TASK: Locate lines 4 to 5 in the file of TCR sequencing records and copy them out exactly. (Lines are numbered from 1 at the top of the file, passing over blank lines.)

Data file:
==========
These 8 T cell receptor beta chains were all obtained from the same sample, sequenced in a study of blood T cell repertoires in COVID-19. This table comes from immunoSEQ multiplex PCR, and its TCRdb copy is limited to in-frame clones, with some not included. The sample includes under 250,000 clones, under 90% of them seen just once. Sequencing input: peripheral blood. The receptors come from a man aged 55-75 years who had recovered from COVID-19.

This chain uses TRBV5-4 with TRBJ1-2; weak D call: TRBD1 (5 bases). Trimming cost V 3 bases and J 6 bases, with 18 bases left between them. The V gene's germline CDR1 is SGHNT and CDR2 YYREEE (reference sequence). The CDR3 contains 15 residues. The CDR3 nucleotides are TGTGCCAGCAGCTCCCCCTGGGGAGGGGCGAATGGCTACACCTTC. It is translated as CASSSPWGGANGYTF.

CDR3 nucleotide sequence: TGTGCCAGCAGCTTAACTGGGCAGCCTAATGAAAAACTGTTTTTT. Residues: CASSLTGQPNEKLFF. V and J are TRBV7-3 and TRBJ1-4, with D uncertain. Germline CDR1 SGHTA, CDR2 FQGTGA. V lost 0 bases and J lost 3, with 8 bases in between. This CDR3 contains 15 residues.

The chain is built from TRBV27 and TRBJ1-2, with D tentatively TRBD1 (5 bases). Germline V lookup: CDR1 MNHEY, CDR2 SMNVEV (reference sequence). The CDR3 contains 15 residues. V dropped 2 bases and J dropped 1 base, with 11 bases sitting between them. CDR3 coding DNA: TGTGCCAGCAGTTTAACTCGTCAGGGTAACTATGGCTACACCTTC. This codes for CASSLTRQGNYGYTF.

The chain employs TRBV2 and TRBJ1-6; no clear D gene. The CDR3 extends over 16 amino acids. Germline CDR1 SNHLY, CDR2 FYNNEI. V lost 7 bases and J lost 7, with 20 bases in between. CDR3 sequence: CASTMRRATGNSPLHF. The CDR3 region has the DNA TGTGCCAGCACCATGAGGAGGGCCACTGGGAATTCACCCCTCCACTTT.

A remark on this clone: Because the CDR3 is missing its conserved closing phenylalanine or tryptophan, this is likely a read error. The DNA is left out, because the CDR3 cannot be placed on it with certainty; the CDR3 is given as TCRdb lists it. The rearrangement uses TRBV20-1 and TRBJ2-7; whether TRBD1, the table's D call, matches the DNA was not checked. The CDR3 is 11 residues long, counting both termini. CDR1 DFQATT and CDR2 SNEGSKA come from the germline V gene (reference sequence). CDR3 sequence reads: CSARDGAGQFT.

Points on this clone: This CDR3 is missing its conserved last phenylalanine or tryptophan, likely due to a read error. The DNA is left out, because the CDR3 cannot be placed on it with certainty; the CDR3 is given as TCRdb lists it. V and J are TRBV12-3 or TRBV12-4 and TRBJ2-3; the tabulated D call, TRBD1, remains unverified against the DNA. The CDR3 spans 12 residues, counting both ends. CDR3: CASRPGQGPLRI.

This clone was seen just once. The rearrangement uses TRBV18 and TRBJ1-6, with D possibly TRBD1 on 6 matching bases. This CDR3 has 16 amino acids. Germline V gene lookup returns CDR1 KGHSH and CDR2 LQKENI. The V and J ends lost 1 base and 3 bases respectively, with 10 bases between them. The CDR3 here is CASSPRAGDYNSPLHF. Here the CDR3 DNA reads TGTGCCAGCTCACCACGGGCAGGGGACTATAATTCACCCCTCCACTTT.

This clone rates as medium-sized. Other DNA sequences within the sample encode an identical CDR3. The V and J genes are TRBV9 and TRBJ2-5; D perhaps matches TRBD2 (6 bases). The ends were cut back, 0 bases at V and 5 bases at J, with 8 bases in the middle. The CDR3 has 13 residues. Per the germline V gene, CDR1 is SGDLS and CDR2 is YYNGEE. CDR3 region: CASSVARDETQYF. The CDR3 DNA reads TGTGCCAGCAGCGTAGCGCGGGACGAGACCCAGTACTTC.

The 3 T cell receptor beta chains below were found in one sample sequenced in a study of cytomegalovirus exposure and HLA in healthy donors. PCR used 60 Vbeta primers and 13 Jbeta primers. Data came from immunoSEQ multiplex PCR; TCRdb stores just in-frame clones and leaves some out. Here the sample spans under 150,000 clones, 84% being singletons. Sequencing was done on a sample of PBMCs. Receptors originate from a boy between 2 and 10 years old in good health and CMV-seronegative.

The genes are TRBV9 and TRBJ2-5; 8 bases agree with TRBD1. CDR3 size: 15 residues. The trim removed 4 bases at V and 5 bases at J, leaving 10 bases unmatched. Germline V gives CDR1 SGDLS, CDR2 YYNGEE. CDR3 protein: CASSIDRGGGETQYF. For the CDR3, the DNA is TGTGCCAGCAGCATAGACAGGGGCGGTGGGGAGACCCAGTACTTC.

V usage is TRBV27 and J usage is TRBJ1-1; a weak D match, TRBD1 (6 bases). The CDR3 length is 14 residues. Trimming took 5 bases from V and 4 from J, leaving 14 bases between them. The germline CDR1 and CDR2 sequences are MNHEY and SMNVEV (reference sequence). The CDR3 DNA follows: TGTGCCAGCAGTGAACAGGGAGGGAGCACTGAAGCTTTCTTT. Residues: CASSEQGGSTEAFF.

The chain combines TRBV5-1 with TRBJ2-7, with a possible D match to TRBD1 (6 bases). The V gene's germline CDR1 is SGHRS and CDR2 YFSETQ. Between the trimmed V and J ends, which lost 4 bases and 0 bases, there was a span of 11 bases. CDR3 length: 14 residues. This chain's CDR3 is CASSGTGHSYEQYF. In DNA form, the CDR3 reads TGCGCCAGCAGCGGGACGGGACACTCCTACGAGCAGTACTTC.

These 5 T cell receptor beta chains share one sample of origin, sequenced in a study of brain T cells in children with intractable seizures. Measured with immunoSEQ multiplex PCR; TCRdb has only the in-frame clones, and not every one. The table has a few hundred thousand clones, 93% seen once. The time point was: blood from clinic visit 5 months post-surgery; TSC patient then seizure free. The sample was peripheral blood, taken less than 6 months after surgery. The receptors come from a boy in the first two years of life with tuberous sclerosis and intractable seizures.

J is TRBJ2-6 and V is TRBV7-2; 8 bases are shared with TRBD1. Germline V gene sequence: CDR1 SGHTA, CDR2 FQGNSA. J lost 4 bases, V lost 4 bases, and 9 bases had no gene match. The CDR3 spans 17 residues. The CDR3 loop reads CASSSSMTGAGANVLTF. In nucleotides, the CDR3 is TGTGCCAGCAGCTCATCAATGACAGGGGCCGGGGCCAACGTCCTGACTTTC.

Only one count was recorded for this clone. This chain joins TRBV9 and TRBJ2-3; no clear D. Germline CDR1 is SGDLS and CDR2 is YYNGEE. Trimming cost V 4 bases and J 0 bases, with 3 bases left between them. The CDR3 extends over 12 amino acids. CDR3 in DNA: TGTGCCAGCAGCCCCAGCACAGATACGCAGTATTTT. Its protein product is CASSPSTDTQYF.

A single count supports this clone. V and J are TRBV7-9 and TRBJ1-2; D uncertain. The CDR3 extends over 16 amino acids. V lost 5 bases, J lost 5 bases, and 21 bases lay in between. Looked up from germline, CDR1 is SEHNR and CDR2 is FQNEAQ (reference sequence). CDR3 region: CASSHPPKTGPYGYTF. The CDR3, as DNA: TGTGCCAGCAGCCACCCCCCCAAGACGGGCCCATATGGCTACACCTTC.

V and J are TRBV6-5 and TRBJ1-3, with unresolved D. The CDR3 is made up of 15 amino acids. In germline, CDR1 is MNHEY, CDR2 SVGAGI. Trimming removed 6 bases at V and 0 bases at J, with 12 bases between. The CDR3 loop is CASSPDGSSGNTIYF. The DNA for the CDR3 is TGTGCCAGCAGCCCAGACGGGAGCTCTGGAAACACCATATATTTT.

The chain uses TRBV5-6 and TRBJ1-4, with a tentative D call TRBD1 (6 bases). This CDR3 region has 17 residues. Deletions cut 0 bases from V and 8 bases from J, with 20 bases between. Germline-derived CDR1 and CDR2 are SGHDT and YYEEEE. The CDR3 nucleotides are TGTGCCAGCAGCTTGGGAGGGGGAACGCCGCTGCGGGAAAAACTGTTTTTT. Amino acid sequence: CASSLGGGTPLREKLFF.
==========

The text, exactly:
The chain is built from TRBV27 and TRBJ1-2, with D tentatively TRBD1 (5 bases). Germline V lookup: CDR1 MNHEY, CDR2 SMNVEV (reference sequence). The CDR3 contains 15 residues. V dropped 2 bases and J dropped 1 base, with 11 bases sitting between them. CDR3 coding DNA: TGTGCCAGCAGTTTAACTCGTCAGGGTAACTATGGCTACACCTTC. This codes for CASSLTRQGNYGYTF.

The chain employs TRBV2 and TRBJ1-6; no clear D gene. The CDR3 extends over 16 amino acids. Germline CDR1 SNHLY, CDR2 FYNNEI. V lost 7 bases and J lost 7, with 20 bases in between. CDR3 sequence: CASTMRRATGNSPLHF. The CDR3 region has the DNA TGTGCCAGCACCATGAGGAGGGCCACTGGGAATTCACCCCTCCACTTT.